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Boeing Is Coming Up Sevens
Motley Fool ^ | November 21, 2005 | W.D. Crotty

Posted on 11/21/2005 2:30:56 PM PST by ConservativeStatement

Boeing (NYSE: BA) shareholders, rejoice! The company is rolling lucky sevens -- as in 777s, 787s, and 737s. The lifeblood of aircraft manufacturing is the order book, and Boeing has a fat one now. And for a company recently overwhelmed by questions regarding its corporate governance practices and ongoing competition due to forthcoming Airbus product releases, that has to be a nice thing to hear.

(Excerpt) Read more at fool.com ...


TOPICS: Business/Economy; Foreign Affairs
KEYWORDS: 737; 747; 777; 787; aircrafts; airlines; aviation; ba; boeing; business; dreamliner; economics; finance; stocks
Splendid news, Boeing.
1 posted on 11/21/2005 2:30:58 PM PST by ConservativeStatement
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To: MassRepublicanFlyersFan

In related news, Airbus CEO claims they'll shortly catch up... Well, it sure looks like Boeing's 787 high efficiency bird is far more attractive to the airlines than the Airbus A380 cattlewagon that requires runway extensions to accomodate it. Thank you for playing.


2 posted on 11/21/2005 2:36:39 PM PST by farlander
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To: MassRepublicanFlyersFan

airbus makes promises. boeing delivers.


3 posted on 11/21/2005 2:36:59 PM PST by flashbunny (LOCKBOX: Where most republicans keep their gonads after they arrive in Washington D.C.)
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To: MassRepublicanFlyersFan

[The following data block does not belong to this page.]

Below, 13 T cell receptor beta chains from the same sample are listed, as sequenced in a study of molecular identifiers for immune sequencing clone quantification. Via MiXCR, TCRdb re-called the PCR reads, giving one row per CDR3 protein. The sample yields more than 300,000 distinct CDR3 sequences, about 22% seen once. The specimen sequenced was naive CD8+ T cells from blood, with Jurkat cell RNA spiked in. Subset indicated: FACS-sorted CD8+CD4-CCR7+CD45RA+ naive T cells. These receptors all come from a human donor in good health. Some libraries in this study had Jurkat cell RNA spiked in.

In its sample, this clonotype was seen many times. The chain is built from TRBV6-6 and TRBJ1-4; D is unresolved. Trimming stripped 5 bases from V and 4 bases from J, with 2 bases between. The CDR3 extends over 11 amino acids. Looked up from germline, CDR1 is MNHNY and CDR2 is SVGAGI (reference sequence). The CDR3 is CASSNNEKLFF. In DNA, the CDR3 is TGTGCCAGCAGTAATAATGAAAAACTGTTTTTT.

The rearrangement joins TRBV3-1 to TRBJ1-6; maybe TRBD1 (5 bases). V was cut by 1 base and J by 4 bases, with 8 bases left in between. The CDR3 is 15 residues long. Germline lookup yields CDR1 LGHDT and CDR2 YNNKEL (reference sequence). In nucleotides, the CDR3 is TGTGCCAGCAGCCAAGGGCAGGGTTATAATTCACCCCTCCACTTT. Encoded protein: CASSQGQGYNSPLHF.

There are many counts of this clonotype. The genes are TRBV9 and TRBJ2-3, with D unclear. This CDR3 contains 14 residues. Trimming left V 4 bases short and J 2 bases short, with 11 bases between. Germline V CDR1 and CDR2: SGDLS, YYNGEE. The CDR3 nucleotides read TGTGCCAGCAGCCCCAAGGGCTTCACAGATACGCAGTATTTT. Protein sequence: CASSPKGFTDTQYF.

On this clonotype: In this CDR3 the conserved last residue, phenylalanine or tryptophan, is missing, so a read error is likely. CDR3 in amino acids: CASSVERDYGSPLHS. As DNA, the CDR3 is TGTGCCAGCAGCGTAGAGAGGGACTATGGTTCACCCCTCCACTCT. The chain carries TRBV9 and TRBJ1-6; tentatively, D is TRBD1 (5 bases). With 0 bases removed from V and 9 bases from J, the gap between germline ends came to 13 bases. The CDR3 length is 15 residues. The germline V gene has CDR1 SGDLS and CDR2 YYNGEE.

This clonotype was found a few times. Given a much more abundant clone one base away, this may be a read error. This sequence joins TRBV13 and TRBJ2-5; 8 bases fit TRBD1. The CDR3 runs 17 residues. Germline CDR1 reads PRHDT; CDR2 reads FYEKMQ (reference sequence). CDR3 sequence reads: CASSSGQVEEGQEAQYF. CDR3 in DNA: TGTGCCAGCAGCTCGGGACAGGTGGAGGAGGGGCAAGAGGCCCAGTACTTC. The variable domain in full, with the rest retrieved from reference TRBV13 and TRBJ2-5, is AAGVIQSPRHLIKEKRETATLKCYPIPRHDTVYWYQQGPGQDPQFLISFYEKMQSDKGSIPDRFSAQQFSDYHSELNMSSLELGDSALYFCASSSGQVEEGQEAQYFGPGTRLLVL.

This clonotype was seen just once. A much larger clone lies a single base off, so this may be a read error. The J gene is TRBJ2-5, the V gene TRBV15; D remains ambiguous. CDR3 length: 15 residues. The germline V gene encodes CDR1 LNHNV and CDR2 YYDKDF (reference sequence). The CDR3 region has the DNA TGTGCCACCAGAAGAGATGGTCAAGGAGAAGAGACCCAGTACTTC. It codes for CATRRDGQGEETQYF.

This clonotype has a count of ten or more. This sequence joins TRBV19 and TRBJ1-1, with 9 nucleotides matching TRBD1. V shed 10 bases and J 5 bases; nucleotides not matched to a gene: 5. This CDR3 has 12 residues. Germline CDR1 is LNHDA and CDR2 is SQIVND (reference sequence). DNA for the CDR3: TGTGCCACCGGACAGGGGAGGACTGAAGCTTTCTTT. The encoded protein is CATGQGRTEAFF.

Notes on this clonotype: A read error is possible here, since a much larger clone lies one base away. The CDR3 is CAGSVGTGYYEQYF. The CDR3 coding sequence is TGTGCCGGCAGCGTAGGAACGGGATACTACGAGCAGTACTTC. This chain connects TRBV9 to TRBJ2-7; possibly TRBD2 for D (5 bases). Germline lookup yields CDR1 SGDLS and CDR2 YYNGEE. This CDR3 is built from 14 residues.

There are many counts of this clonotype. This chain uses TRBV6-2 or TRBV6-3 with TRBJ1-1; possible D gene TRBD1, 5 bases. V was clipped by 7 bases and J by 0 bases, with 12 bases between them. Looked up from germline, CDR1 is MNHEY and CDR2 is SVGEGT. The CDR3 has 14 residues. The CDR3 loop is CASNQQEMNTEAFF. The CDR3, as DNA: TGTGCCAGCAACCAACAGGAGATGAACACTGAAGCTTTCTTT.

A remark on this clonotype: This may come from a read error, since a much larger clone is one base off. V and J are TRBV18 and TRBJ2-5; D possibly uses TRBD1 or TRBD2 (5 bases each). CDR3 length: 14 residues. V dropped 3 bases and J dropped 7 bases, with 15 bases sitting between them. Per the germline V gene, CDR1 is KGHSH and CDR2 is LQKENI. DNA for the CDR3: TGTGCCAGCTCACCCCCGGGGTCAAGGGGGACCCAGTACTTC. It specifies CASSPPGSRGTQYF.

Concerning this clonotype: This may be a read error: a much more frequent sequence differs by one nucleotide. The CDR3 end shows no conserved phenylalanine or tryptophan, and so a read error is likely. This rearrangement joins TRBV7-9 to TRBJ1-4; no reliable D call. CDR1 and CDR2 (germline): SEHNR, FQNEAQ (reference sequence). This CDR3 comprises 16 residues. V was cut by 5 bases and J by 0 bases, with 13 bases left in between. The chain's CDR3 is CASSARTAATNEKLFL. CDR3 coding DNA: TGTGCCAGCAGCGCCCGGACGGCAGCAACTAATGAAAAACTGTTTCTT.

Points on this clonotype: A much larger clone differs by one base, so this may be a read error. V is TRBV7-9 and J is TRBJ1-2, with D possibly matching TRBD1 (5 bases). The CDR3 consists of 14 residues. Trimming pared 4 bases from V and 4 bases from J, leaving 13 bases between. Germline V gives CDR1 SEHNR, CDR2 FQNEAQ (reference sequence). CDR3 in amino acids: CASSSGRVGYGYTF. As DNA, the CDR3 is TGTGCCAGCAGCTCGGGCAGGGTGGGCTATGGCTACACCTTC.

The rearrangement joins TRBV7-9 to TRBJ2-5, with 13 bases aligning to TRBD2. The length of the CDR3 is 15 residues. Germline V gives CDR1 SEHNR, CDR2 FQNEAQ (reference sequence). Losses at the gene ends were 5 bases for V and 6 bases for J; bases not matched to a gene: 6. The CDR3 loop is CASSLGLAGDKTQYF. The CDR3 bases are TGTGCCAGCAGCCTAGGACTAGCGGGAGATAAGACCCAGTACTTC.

Boeing has a much more reasonable union than the UAW and the Japanese don't make airplanes yet.


4 posted on 11/21/2005 2:38:48 PM PST by Odyssey-x
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To: Odyssey-x

Has the A-380 even flown yet?


5 posted on 11/21/2005 2:41:18 PM PST by GarySpFc (Sneakypete, De Oppresso Liber)
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To: Paleo Conservative

Ping


6 posted on 11/21/2005 2:41:55 PM PST by GarySpFc (Sneakypete, De Oppresso Liber)
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To: MassRepublicanFlyersFan

Check out this from the Boyd group on the future of the 380 and how the new 747 will undercut their sales.


A-380 WhaleJet: Even Less Demand Than Earlier Predicted

We are now revising our current Global Fleet Demand Forecast to accommodate the decision by Boeing to build a follow-on to the 747.

As before, the net in-fleet requirements for airliners in the +400 seat category is not expected to be particularly robust in terms of growth. However, the advent of the 747-8 represents the injection of new dynamics in the demand mix.

First, if this slightly larger model has significantly better economics, it would face strong demand mostly as a one-on-one replacement for the -400, as well as some A-340s. Since used widebodies will likely have very limited aftermarket demand as passenger airplanes, this would tend to shove a lot of additional 747-400s into the cargo conversion arena, which could have no telling what effect on residual values.

However, one effect it could have would be to yank just enough potential orders out from under the A-380 to make that program really, really financially challenging for Airbus. Just a dozen feet longer than the -400, the new 747 would not face a world where relatively few airports could handle it, making it a much more flexible aircraft than the A-380. And if the 747-8 can deprive the A-380 of say, 50 or 60 orders it would have otherwise registered, it could make sleeping at night much more difficult for the folks at Toulouse.

You Want the A-380? Or What's Behind Door #3? Boeing by no means holds all the cards. The A-380's flying now. The 747-8 is at least three years away. That means the pressure's on Airbus to peddle as many A-380s as fast as possible in the next 12 months to keep potential customers from deciding to wait for the new Boeing.